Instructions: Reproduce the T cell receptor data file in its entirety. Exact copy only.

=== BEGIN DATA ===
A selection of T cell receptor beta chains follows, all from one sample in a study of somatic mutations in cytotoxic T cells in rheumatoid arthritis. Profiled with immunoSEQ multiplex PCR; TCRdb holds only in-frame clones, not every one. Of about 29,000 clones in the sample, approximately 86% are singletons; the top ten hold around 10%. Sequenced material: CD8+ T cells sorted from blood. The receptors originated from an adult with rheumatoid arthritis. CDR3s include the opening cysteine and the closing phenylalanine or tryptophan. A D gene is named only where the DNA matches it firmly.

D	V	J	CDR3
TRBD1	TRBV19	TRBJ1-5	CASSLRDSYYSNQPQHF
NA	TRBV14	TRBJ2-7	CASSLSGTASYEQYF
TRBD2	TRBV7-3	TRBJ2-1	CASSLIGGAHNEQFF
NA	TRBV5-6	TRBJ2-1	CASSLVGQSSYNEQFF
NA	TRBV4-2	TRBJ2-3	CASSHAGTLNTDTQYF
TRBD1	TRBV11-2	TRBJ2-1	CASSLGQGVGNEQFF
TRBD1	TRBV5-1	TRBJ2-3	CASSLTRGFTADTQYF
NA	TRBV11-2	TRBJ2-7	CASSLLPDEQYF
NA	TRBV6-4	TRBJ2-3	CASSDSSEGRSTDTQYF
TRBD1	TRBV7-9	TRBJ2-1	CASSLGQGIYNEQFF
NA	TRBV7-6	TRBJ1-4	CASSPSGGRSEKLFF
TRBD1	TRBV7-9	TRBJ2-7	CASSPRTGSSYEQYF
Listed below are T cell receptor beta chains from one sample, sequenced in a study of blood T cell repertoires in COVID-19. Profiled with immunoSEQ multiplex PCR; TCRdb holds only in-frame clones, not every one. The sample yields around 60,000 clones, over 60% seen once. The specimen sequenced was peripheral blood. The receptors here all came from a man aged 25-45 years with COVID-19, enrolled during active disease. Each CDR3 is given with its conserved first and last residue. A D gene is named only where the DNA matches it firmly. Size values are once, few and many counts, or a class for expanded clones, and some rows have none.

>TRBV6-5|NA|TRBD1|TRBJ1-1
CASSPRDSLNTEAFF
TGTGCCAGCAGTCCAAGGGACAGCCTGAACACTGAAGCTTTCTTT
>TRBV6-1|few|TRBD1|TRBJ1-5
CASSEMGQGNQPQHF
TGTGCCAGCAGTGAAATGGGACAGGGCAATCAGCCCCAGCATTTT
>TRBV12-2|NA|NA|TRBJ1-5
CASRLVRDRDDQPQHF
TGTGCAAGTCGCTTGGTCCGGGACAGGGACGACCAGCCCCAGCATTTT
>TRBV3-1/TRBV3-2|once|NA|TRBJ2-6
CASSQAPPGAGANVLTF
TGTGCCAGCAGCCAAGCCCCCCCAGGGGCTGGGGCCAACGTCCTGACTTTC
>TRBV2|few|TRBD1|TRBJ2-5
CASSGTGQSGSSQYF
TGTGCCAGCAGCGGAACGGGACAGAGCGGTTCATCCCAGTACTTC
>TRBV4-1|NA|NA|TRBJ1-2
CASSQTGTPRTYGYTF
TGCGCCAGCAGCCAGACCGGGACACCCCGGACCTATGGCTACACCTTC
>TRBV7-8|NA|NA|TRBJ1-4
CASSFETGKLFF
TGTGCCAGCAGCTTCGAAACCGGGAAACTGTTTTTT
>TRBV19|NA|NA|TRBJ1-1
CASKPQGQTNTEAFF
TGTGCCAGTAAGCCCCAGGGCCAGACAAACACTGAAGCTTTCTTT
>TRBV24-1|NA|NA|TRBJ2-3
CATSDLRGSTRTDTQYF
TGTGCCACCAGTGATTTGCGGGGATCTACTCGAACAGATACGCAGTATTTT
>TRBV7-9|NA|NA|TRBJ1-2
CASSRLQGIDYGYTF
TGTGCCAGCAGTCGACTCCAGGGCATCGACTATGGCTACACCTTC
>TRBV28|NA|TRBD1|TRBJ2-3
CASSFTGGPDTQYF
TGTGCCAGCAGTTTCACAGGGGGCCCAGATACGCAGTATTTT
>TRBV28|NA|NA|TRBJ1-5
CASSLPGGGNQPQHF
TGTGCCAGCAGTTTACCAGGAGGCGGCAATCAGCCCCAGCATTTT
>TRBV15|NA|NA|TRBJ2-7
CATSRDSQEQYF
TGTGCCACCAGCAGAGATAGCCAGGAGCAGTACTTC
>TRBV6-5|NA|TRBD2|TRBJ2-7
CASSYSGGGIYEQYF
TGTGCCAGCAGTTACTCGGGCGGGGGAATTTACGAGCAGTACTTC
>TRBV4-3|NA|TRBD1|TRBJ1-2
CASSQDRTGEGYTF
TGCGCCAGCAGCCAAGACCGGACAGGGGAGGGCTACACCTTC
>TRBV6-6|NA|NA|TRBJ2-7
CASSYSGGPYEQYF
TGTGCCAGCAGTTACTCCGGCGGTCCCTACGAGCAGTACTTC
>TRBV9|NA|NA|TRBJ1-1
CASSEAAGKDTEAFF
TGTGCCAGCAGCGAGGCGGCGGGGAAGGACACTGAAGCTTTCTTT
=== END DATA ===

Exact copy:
A selection of T cell receptor beta chains follows, all from one sample in a study of somatic mutations in cytotoxic T cells in rheumatoid arthritis. Profiled with immunoSEQ multiplex PCR; TCRdb holds only in-frame clones, not every one. Of about 29,000 clones in the sample, approximately 86% are singletons; the top ten hold around 10%. Sequenced material: CD8+ T cells sorted from blood. The receptors originated from an adult with rheumatoid arthritis. CDR3s include the opening cysteine and the closing phenylalanine or tryptophan. A D gene is named only where the DNA matches it firmly.

D	V	J	CDR3
TRBD1	TRBV19	TRBJ1-5	CASSLRDSYYSNQPQHF
NA	TRBV14	TRBJ2-7	CASSLSGTASYEQYF
TRBD2	TRBV7-3	TRBJ2-1	CASSLIGGAHNEQFF
NA	TRBV5-6	TRBJ2-1	CASSLVGQSSYNEQFF
NA	TRBV4-2	TRBJ2-3	CASSHAGTLNTDTQYF
TRBD1	TRBV11-2	TRBJ2-1	CASSLGQGVGNEQFF
TRBD1	TRBV5-1	TRBJ2-3	CASSLTRGFTADTQYF
NA	TRBV11-2	TRBJ2-7	CASSLLPDEQYF
NA	TRBV6-4	TRBJ2-3	CASSDSSEGRSTDTQYF
TRBD1	TRBV7-9	TRBJ2-1	CASSLGQGIYNEQFF
NA	TRBV7-6	TRBJ1-4	CASSPSGGRSEKLFF
TRBD1	TRBV7-9	TRBJ2-7	CASSPRTGSSYEQYF
Listed below are T cell receptor beta chains from one sample, sequenced in a study of blood T cell repertoires in COVID-19. Profiled with immunoSEQ multiplex PCR; TCRdb holds only in-frame clones, not every one. The sample yields around 60,000 clones, over 60% seen once. The specimen sequenced was peripheral blood. The receptors here all came from a man aged 25-45 years with COVID-19, enrolled during active disease. Each CDR3 is given with its conserved first and last residue. A D gene is named only where the DNA matches it firmly. Size values are once, few and many counts, or a class for expanded clones, and some rows have none.

>TRBV6-5|NA|TRBD1|TRBJ1-1
CASSPRDSLNTEAFF
TGTGCCAGCAGTCCAAGGGACAGCCTGAACACTGAAGCTTTCTTT
>TRBV6-1|few|TRBD1|TRBJ1-5
CASSEMGQGNQPQHF
TGTGCCAGCAGTGAAATGGGACAGGGCAATCAGCCCCAGCATTTT
>TRBV12-2|NA|NA|TRBJ1-5
CASRLVRDRDDQPQHF
TGTGCAAGTCGCTTGGTCCGGGACAGGGACGACCAGCCCCAGCATTTT
>TRBV3-1/TRBV3-2|once|NA|TRBJ2-6
CASSQAPPGAGANVLTF
TGTGCCAGCAGCCAAGCCCCCCCAGGGGCTGGGGCCAACGTCCTGACTTTC
>TRBV2|few|TRBD1|TRBJ2-5
CASSGTGQSGSSQYF
TGTGCCAGCAGCGGAACGGGACAGAGCGGTTCATCCCAGTACTTC
>TRBV4-1|NA|NA|TRBJ1-2
CASSQTGTPRTYGYTF
TGCGCCAGCAGCCAGACCGGGACACCCCGGACCTATGGCTACACCTTC
>TRBV7-8|NA|NA|TRBJ1-4
CASSFETGKLFF
TGTGCCAGCAGCTTCGAAACCGGGAAACTGTTTTTT
>TRBV19|NA|NA|TRBJ1-1
CASKPQGQTNTEAFF
TGTGCCAGTAAGCCCCAGGGCCAGACAAACACTGAAGCTTTCTTT
>TRBV24-1|NA|NA|TRBJ2-3
CATSDLRGSTRTDTQYF
TGTGCCACCAGTGATTTGCGGGGATCTACTCGAACAGATACGCAGTATTTT
>TRBV7-9|NA|NA|TRBJ1-2
CASSRLQGIDYGYTF
TGTGCCAGCAGTCGACTCCAGGGCATCGACTATGGCTACACCTTC
>TRBV28|NA|TRBD1|TRBJ2-3
CASSFTGGPDTQYF
TGTGCCAGCAGTTTCACAGGGGGCCCAGATACGCAGTATTTT
>TRBV28|NA|NA|TRBJ1-5
CASSLPGGGNQPQHF
TGTGCCAGCAGTTTACCAGGAGGCGGCAATCAGCCCCAGCATTTT
>TRBV15|NA|NA|TRBJ2-7
CATSRDSQEQYF
TGTGCCACCAGCAGAGATAGCCAGGAGCAGTACTTC
>TRBV6-5|NA|TRBD2|TRBJ2-7
CASSYSGGGIYEQYF
TGTGCCAGCAGTTACTCGGGCGGGGGAATTTACGAGCAGTACTTC
>TRBV4-3|NA|TRBD1|TRBJ1-2
CASSQDRTGEGYTF
TGCGCCAGCAGCCAAGACCGGACAGGGGAGGGCTACACCTTC
>TRBV6-6|NA|NA|TRBJ2-7
CASSYSGGPYEQYF
TGTGCCAGCAGTTACTCCGGCGGTCCCTACGAGCAGTACTTC
>TRBV9|NA|NA|TRBJ1-1
CASSEAAGKDTEAFF
TGTGCCAGCAGCGAGGCGGCGGGGAAGGACACTGAAGCTTTCTTT